After an intensive four-month effort involving the Task Force and other city agencies, the Department of City Planning (DCP) proposed changes in zoning regulations for residential development and, on May 24, 2004, referred the proposal for public review. All three Staten Island community boards, the Borough Board and Borough President overwhelmingly supported the proposed changes.  After City Planning Commission and City Council approval, the new regulations became effective on August 12, 2004 (PDF Document Read the CPC Report).

City Planning continued to work with the Task Force and the Department of Buildings (DOB) and proposed a series of zoning text and map amendments to implement additional Task Force recommendations for commercial and residential districts.  All of these proposals have been adopted by the City Council. The Task Force continues to work with DCP to clarify and strengthen regulations for residential development and to encourage appropriate development in the borough’s commercial zoning districts. The on-going Work in Progress and other issues raised by the Task Force members will be addressed at the next meeting of the Task Force.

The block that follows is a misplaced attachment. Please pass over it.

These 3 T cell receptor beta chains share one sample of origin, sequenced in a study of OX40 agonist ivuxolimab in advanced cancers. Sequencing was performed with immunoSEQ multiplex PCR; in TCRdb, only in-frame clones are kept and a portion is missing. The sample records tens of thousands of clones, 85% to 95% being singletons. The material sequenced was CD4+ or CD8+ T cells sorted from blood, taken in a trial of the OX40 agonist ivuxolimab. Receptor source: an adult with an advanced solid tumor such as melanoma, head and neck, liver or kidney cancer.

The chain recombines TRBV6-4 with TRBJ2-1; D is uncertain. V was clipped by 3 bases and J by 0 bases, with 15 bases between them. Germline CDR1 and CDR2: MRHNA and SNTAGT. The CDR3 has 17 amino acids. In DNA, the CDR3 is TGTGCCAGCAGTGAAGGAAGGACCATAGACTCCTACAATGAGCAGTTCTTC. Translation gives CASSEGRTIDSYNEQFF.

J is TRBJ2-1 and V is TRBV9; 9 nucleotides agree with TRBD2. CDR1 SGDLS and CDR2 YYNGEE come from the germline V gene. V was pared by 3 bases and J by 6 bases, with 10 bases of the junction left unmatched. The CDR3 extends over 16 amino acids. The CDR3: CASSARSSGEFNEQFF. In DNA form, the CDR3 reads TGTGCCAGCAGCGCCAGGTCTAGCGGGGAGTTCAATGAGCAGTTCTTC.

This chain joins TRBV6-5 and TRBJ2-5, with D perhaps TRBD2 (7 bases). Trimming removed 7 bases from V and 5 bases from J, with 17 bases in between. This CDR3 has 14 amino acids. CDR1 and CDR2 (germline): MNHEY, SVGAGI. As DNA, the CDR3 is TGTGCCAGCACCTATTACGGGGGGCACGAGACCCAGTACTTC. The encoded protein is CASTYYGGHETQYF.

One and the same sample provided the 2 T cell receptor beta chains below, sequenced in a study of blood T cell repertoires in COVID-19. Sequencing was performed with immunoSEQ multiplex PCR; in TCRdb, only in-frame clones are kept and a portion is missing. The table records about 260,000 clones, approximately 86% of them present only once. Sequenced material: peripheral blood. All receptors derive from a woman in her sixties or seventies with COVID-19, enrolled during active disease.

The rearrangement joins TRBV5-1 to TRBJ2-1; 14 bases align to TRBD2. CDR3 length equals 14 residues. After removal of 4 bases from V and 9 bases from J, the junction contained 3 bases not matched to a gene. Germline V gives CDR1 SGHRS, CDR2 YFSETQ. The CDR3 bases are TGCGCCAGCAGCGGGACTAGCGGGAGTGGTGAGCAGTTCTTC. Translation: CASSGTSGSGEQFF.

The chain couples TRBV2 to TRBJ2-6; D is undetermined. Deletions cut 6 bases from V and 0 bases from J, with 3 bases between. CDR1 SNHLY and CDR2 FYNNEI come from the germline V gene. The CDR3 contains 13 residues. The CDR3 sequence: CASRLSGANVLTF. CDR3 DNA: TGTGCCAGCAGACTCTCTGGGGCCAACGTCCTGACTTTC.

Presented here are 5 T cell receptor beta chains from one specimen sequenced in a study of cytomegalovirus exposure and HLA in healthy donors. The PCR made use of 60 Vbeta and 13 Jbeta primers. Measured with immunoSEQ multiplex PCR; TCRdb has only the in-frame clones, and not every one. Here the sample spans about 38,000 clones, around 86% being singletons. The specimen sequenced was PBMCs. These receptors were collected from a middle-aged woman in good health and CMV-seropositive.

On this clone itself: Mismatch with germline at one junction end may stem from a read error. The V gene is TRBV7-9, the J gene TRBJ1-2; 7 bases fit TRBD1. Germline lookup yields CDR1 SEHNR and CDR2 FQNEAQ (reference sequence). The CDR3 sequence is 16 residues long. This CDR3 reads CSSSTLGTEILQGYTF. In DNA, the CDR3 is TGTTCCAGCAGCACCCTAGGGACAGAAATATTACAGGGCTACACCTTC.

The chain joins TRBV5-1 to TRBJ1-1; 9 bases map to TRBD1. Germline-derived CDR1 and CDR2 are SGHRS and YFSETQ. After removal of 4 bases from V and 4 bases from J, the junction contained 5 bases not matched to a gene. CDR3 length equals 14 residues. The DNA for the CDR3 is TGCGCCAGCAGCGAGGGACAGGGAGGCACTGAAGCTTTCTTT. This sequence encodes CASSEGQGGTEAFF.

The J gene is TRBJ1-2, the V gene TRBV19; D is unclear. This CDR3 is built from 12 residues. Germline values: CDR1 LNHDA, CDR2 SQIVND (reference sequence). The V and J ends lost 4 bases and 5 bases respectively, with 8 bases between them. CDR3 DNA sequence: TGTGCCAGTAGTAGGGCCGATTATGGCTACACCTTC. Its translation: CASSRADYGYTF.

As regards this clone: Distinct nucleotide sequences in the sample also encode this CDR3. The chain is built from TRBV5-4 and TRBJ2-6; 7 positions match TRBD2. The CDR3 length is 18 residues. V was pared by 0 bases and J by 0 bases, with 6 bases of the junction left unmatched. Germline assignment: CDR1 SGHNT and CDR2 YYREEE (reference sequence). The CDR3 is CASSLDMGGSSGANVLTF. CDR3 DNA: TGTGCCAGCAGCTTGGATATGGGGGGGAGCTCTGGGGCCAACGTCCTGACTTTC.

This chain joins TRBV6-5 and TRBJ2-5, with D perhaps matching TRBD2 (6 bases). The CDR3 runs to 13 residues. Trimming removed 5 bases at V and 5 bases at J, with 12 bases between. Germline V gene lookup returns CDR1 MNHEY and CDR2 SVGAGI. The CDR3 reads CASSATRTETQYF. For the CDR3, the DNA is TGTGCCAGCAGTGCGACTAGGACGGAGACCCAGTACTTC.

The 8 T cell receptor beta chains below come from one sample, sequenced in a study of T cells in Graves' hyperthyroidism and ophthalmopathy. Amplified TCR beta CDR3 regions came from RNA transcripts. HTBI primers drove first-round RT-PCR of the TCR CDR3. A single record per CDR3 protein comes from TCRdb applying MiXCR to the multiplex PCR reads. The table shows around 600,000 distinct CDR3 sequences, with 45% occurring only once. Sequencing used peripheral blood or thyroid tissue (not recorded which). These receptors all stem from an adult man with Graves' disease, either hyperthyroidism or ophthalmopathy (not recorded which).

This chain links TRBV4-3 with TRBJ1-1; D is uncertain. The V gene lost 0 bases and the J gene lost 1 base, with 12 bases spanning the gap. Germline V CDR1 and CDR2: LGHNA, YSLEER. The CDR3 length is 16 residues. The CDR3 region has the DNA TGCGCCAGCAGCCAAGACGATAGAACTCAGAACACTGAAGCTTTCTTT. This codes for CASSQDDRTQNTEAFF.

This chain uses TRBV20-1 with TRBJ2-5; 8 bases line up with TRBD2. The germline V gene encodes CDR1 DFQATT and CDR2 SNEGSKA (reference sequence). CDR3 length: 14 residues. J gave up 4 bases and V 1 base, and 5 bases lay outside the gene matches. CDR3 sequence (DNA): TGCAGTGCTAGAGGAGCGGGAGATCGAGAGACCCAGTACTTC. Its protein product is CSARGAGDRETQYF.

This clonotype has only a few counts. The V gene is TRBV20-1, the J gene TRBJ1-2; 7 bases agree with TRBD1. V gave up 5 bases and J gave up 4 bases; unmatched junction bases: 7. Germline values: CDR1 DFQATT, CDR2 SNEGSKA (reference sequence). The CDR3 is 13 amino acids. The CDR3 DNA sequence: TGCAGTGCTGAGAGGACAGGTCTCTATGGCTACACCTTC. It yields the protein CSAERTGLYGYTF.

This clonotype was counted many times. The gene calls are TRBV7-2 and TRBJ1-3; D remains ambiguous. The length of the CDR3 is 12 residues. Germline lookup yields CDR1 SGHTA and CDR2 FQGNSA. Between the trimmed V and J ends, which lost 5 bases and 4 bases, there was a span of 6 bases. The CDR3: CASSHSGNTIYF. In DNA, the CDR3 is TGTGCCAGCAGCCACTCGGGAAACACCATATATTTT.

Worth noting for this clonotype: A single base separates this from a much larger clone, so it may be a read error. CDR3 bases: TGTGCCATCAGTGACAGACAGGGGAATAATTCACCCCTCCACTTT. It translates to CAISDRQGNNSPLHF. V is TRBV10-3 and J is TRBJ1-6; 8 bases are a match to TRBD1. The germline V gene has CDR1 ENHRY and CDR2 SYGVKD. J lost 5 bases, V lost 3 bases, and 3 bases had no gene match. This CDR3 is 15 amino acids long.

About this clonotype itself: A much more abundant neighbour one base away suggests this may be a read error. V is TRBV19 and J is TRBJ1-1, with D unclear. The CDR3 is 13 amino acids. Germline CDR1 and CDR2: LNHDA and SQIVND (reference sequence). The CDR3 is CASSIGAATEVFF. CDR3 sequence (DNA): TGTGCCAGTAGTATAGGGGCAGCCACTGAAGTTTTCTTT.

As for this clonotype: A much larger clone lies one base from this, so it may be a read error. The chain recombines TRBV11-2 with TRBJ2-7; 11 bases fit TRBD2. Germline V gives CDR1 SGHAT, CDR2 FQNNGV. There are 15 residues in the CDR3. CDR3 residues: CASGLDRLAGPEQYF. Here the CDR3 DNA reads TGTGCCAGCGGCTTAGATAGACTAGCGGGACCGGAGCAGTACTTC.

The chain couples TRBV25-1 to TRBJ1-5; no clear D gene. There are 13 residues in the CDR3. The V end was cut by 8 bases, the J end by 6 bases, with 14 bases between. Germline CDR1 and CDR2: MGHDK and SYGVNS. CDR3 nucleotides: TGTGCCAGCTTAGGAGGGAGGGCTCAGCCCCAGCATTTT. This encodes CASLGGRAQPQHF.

Task Force Achievements

  • On August 12, 2004 the City Council adopted the Lower Density Growth Management Text Amendments, as proposed by Mayor Bloomberg's Staten Island Growth Management Task Force. The new regulations apply to any development in residential districts within a designated "Lower Density Growth Management Area". Primarily affecting R1 through R5 residential zoning districts, the new regulations maintain and enhance existing neighborhood character by reducing the density of new residential development, and by ensuring better quality site design. Requirements for yards and open spaces between homes and for off-street parking increase, and stricter guidelines are imposed for developments along private roads.